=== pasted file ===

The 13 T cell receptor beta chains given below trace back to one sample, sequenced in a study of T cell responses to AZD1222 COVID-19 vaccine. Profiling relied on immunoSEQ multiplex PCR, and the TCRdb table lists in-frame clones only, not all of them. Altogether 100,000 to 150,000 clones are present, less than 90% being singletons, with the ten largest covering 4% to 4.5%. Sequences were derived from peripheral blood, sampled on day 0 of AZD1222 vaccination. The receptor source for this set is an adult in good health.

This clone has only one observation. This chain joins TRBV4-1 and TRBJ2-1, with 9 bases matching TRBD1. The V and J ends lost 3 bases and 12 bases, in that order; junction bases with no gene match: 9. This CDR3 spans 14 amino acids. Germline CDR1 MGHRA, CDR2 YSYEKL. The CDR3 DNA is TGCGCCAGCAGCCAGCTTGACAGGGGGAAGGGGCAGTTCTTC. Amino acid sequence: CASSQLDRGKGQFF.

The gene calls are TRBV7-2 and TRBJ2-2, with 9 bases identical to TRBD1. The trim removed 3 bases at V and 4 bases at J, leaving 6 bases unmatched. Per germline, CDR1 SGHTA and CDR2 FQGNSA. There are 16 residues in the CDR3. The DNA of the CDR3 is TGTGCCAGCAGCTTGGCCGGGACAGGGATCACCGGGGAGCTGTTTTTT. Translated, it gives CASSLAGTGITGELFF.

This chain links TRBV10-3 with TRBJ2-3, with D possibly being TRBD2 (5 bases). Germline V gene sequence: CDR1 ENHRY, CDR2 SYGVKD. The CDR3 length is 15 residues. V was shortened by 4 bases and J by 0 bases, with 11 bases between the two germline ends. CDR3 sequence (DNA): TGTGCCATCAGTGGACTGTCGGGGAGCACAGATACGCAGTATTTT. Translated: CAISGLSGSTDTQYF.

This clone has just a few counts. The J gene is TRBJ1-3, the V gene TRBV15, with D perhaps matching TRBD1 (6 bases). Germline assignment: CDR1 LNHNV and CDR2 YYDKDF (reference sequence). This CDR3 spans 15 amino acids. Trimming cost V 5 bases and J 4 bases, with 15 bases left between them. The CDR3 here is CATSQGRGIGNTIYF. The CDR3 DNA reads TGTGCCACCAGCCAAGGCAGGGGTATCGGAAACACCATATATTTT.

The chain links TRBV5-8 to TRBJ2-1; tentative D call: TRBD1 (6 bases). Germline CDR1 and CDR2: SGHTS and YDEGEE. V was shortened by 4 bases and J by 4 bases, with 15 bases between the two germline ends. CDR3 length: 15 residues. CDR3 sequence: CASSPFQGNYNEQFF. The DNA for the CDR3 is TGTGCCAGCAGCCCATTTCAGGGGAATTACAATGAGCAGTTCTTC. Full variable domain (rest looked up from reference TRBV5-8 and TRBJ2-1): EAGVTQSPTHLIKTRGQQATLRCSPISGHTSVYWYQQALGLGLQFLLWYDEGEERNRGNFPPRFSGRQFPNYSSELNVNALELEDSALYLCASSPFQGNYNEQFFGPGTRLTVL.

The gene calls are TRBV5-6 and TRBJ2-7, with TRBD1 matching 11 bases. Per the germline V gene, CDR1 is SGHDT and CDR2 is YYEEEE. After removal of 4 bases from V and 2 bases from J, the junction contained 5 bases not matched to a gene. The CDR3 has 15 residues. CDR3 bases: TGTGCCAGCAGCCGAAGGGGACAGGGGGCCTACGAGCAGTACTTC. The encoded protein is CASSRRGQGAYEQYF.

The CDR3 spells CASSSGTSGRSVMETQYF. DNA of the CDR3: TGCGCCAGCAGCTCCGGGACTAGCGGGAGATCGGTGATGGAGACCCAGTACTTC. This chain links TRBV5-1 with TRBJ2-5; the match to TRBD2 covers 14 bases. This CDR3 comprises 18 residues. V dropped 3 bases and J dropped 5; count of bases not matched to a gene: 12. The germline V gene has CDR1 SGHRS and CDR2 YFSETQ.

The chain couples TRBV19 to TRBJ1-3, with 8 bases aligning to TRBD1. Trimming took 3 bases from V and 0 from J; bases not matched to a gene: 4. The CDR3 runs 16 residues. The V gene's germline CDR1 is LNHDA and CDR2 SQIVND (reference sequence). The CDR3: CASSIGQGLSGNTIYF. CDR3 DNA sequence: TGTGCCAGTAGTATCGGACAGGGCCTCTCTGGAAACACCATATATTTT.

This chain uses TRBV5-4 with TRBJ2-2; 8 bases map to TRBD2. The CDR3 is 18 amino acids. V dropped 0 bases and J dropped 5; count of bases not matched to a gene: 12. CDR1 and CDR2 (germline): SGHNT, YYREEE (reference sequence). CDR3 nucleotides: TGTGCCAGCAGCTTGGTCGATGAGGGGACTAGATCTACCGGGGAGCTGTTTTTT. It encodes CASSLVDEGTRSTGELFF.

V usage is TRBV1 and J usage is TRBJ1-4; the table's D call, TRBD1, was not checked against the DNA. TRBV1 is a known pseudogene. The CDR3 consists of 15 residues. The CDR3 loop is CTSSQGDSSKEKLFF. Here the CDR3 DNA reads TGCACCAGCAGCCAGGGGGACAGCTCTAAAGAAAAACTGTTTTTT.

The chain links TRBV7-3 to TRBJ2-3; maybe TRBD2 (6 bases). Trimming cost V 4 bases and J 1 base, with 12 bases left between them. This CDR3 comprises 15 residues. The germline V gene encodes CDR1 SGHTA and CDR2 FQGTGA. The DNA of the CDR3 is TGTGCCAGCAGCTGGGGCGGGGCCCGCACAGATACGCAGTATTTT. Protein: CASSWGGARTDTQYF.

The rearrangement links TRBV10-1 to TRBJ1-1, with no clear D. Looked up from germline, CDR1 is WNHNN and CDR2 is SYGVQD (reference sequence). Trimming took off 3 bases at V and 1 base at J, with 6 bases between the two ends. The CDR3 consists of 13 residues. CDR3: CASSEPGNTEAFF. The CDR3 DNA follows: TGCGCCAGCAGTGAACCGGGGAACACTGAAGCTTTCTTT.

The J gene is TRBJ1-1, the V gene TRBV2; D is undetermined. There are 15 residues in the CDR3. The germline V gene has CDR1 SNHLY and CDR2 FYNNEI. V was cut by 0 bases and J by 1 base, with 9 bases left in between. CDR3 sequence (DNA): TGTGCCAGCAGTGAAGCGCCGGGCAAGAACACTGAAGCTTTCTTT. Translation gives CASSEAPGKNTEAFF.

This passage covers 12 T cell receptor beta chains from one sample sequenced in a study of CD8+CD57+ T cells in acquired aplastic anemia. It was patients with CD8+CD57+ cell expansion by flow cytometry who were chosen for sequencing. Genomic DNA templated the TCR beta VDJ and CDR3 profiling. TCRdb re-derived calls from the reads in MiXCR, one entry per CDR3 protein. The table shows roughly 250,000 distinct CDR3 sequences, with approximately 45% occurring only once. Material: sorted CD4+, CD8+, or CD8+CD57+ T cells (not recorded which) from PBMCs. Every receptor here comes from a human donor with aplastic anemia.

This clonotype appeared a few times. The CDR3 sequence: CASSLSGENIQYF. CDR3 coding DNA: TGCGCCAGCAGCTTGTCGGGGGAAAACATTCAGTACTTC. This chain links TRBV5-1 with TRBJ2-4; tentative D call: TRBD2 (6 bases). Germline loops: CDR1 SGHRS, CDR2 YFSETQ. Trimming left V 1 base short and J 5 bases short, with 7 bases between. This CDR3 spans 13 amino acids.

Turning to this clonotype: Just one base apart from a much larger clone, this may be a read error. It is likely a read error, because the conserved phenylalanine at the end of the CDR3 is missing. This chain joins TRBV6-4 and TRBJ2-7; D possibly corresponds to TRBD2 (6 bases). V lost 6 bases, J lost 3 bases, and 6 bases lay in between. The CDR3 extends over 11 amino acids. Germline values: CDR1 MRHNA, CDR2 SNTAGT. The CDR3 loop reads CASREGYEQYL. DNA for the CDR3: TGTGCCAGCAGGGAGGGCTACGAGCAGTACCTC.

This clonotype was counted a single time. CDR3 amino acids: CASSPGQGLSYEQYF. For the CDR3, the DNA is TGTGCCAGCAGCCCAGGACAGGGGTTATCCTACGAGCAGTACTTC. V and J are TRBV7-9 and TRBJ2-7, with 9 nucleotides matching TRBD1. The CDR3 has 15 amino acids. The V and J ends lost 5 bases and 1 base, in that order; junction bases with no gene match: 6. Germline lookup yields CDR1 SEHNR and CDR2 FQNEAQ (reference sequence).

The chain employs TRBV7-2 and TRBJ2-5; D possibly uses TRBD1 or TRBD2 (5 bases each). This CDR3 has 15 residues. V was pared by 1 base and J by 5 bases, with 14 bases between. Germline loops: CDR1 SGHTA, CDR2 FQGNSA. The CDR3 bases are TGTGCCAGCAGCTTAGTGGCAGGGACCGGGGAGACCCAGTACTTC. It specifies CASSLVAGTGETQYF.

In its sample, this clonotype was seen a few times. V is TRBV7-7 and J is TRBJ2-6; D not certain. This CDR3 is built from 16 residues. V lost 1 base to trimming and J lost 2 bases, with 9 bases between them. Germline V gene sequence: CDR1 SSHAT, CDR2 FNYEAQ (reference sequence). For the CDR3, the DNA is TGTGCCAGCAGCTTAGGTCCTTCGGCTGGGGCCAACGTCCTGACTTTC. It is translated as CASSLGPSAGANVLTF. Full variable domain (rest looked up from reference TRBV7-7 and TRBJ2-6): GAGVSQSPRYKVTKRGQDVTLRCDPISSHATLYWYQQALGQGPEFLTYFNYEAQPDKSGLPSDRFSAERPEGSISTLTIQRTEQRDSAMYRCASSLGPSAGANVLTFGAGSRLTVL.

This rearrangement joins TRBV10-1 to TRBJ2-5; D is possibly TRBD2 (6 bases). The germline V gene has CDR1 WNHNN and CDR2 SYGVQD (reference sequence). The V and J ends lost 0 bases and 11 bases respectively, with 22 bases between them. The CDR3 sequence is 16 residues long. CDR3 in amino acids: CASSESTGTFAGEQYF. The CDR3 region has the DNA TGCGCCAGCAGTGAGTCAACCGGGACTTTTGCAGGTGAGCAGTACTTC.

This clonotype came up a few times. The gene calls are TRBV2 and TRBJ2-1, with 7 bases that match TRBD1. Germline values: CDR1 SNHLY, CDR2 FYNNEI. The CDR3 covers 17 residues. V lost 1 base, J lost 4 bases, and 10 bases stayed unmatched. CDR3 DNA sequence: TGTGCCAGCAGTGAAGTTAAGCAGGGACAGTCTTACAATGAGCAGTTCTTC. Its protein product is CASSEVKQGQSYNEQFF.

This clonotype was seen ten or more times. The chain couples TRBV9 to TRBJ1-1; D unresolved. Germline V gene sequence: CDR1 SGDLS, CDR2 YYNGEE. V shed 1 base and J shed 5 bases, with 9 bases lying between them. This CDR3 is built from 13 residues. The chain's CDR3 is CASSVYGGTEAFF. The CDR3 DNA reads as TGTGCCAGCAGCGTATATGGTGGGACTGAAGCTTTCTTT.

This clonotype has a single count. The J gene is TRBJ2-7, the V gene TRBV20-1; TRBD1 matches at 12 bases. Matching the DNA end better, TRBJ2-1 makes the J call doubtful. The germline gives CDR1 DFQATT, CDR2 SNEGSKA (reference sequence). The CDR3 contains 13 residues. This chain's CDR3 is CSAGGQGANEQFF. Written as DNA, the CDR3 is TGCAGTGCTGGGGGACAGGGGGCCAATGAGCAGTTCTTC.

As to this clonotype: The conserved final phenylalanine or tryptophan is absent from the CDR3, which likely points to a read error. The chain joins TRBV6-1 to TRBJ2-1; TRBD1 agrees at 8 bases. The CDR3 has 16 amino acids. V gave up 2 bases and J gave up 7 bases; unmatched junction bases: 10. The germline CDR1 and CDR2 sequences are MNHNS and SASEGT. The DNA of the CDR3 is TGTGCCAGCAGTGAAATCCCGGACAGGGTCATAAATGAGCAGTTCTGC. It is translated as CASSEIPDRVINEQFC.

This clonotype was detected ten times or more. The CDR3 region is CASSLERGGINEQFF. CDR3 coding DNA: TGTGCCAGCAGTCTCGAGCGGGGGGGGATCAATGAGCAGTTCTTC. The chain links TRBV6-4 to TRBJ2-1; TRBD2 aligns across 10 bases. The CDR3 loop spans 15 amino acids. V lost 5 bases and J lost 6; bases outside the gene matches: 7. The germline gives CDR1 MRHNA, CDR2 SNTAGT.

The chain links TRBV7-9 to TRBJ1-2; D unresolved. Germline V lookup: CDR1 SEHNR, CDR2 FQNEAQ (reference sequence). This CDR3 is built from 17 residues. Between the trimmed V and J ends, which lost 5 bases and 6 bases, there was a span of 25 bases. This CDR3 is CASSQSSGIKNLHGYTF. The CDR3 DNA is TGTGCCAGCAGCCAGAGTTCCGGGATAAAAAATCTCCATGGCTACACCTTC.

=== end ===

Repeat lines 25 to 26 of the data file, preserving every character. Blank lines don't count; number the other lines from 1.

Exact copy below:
As to this clonotype: The conserved final phenylalanine or tryptophan is absent from the CDR3, which likely points to a read error. The chain joins TRBV6-1 to TRBJ2-1; TRBD1 agrees at 8 bases. The CDR3 has 16 amino acids. V gave up 2 bases and J gave up 7 bases; unmatched junction bases: 10. The germline CDR1 and CDR2 sequences are MNHNS and SASEGT. The DNA of the CDR3 is TGTGCCAGCAGTGAAATCCCGGACAGGGTCATAAATGAGCAGTTCTGC. It is translated as CASSEIPDRVINEQFC.

This clonotype was detected ten times or more. The CDR3 region is CASSLERGGINEQFF. CDR3 coding DNA: TGTGCCAGCAGTCTCGAGCGGGGGGGGATCAATGAGCAGTTCTTC. The chain links TRBV6-4 to TRBJ2-1; TRBD2 aligns across 10 bases. The CDR3 loop spans 15 amino acids. V lost 5 bases and J lost 6; bases outside the gene matches: 7. The germline gives CDR1 MRHNA, CDR2 SNTAGT.